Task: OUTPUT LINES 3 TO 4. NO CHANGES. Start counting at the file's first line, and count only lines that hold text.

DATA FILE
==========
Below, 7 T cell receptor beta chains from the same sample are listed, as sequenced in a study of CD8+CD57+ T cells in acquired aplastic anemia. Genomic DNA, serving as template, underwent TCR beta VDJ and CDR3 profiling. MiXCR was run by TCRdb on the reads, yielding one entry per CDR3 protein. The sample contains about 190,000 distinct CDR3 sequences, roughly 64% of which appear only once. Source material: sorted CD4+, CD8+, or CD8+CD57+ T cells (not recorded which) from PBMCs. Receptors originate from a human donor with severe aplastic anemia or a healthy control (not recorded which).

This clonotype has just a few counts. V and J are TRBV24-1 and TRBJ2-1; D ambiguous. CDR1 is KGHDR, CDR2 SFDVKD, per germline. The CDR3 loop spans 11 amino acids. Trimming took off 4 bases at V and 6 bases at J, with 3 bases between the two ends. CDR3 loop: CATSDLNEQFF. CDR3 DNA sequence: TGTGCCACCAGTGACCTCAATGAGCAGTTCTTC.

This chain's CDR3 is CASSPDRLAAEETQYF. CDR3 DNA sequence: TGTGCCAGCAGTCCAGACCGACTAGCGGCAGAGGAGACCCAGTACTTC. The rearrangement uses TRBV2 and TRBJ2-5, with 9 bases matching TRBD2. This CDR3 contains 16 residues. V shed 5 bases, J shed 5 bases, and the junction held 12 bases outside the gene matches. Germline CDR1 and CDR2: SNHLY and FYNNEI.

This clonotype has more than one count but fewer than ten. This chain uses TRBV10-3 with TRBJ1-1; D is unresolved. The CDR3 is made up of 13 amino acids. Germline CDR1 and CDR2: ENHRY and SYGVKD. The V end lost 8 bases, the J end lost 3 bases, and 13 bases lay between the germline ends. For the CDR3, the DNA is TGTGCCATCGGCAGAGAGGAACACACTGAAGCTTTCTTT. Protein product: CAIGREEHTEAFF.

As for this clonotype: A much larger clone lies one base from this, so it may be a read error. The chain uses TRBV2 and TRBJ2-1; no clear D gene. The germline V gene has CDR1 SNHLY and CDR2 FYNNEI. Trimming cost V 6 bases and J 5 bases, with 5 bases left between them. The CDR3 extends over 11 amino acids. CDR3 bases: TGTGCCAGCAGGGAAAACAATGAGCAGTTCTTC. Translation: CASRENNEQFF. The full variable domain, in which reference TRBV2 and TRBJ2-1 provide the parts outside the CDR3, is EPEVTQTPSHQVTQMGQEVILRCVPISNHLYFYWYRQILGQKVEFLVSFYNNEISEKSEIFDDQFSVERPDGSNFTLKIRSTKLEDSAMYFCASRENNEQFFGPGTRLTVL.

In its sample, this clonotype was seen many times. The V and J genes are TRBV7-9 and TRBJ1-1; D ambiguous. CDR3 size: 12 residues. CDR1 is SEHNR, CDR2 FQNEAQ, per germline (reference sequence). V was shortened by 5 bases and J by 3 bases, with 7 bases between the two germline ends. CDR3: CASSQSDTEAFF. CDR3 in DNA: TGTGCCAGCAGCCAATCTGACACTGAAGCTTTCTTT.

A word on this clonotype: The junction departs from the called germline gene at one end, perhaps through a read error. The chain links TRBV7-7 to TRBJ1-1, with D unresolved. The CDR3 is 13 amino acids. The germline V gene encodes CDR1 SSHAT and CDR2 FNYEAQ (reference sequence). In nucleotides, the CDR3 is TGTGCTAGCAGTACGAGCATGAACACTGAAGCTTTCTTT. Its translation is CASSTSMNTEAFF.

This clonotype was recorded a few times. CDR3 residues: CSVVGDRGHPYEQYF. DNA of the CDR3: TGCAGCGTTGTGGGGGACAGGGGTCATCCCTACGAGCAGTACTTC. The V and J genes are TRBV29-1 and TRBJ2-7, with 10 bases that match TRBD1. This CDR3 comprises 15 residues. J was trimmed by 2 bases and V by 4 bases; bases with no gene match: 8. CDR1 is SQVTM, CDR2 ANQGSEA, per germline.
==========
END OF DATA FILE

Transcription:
This chain's CDR3 is CASSPDRLAAEETQYF. CDR3 DNA sequence: TGTGCCAGCAGTCCAGACCGACTAGCGGCAGAGGAGACCCAGTACTTC. The rearrangement uses TRBV2 and TRBJ2-5, with 9 bases matching TRBD2. This CDR3 contains 16 residues. V shed 5 bases, J shed 5 bases, and the junction held 12 bases outside the gene matches. Germline CDR1 and CDR2: SNHLY and FYNNEI.

This clonotype has more than one count but fewer than ten. This chain uses TRBV10-3 with TRBJ1-1; D is unresolved. The CDR3 is made up of 13 amino acids. Germline CDR1 and CDR2: ENHRY and SYGVKD. The V end lost 8 bases, the J end lost 3 bases, and 13 bases lay between the germline ends. For the CDR3, the DNA is TGTGCCATCGGCAGAGAGGAACACACTGAAGCTTTCTTT. Protein product: CAIGREEHTEAFF.